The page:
This topic ought to get the blood running. Who needs a tablesaw? Seems like a silly question—everyone needs a tablesaw, right? Most shops have been designed and built to have a tablesaw as the central fixture, especially since the affordability of tablesaws makes it possible for the average woodworker to own one.
I went about 10 years without one, that was until a good friend gave me his old one after upgrading to a new saw. I was hesitant at first to have one in my shop, but what the heck! I’m fortunate to have the space so I decided to give it a try.
Here are my observations.
Before I had this saw, I had other tools that, fundamentally, did what the tablesaw does. I have a Festool track saw that took care of the ripping and crosscutting of wood and sheet goods. I love using this tool because it is so much easier to bring the tool to the wood rather than the other way around. I didn’t need to worry about extra space for infeed and outfeed and the dust collection that the track saw and vacuum offers is incredible. I can cut repeatably with the use of stops or parallel guides, and any rips that are too small get done on the bandsaw and finessed with a plane and shooting board.
But what about joinery? My tenons are easily done with my bandsaw and the drill press can help with the mortises. Better yet, mortise-and-tenons can get done with a Pantorouter. As for dadoes and rabbets, I use the same Festool track with a router to make quick work of these tasks. Typically routers are a dust-belching annoyance, but the right tool with dust collection makes a huge difference. I personally find dado blades to be terrifying and prefer to not use them.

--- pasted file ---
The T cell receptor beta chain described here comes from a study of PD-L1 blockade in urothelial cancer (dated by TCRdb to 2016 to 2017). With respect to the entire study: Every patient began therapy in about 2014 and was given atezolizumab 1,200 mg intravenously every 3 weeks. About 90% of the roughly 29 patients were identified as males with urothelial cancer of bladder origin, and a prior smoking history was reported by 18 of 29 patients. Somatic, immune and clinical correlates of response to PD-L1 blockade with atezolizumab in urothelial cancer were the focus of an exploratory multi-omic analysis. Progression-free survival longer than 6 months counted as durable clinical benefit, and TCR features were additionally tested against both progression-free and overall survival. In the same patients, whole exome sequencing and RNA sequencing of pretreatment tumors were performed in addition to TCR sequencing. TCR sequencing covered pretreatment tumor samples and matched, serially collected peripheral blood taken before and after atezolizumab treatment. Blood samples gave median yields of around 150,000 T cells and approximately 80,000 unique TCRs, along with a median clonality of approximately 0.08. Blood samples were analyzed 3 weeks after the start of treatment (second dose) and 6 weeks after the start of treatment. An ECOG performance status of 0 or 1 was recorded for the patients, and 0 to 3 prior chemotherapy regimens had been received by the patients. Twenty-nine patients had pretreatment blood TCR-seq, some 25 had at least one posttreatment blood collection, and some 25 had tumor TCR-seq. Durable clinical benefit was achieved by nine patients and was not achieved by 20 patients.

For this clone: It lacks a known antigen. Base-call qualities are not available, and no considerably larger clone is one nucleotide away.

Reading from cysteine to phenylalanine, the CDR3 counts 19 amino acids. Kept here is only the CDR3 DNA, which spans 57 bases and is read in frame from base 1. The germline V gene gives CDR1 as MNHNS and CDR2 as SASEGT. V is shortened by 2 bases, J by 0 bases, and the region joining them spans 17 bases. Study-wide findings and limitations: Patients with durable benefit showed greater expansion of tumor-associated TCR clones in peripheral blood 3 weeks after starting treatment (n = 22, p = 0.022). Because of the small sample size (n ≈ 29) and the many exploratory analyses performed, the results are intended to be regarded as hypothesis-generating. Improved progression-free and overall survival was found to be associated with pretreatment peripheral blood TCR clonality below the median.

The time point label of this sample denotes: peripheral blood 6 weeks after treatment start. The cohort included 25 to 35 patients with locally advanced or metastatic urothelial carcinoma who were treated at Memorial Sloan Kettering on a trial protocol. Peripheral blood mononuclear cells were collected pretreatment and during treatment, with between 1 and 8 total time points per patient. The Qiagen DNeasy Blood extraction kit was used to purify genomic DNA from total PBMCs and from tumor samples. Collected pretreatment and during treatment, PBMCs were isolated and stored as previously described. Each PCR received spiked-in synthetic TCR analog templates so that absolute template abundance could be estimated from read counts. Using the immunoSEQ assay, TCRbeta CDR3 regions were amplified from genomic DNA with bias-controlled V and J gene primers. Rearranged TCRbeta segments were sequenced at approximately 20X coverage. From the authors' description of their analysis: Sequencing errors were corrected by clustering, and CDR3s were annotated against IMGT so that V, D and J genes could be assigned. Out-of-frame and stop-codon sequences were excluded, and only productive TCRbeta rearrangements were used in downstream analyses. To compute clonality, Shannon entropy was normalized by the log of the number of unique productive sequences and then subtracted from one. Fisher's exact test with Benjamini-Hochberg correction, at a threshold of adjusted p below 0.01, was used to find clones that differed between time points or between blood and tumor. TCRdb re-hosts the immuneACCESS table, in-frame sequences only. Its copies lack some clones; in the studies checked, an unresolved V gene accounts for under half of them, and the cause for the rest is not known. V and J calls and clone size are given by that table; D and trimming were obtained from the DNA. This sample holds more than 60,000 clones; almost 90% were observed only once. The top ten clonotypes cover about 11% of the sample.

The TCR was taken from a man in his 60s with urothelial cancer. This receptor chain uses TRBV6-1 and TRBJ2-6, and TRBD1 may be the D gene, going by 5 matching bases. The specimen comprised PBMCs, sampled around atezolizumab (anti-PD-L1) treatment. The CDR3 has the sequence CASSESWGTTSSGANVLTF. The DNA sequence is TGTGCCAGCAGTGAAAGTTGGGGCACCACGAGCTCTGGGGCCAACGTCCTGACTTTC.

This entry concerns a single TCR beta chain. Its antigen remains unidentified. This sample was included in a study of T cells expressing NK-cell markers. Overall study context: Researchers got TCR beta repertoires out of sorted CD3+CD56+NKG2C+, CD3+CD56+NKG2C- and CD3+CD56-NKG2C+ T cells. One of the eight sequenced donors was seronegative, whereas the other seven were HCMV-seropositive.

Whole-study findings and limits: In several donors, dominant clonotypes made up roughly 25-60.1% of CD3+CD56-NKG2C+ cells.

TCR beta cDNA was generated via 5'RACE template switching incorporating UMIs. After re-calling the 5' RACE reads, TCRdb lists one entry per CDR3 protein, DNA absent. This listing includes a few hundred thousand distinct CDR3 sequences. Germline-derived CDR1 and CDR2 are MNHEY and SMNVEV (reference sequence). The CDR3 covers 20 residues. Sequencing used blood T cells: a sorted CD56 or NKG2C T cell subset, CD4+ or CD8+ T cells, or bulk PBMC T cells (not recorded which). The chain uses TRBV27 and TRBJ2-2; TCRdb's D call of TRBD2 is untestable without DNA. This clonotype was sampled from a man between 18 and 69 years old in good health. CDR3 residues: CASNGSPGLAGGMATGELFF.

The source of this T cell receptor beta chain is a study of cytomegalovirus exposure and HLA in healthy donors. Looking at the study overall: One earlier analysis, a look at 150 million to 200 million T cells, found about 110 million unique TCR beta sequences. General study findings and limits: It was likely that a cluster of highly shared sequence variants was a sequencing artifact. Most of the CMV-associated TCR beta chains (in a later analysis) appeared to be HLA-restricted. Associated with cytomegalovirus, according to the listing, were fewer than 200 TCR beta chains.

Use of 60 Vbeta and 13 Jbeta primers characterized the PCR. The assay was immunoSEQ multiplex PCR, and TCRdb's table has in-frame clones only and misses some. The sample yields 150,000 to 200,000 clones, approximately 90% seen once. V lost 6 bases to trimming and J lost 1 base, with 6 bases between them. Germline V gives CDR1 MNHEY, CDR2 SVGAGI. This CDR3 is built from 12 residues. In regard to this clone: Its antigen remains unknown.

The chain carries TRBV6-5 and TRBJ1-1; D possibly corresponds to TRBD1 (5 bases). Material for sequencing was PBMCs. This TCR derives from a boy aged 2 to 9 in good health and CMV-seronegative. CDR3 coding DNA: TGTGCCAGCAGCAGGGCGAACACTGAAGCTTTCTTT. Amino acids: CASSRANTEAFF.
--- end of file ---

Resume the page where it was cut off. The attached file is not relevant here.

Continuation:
Now, when it comes to dollars and cents, owning a track saw, router, vacuum, and requisite jigs is going to set you back around $5,000 depending on the brand you choose. Most tablesaws worth their salt and can handle a dado stack are going to run any where from $2,000 to $7,000, again depending on the brand. Keep in mind that lower-priced tablesaws can’t run dado blades as effectively because of a lack of power, and often the arbors are just too short to handle a full stack.
I’m not suggesting that you change what you’re doing or that what I do is better. All I’m saying is that there are options out there that don’t take up as much space, don’t need 220v power (in a lot of cases), and aren’t responsible for as many injuries/amputations as the tablesaw.
Let’s not forget that you can skip all of these machines and work with hand tools. The inspiration and goal of writing my two Minimalist Woodworker books was to show folks that you don’t need power tools at all to make things out of wood.
Now that I’ve had a tablesaw for over a year, I think I am ready to part ways with it. Any takers? I’ll go back to my other ways of getting the work done. It was a fun experiment and I’m glad I gave it a try. I learned a lot about how I like to work and what is needed and not needed for me to do what I love. As the saying goes, in order to understand … you must do.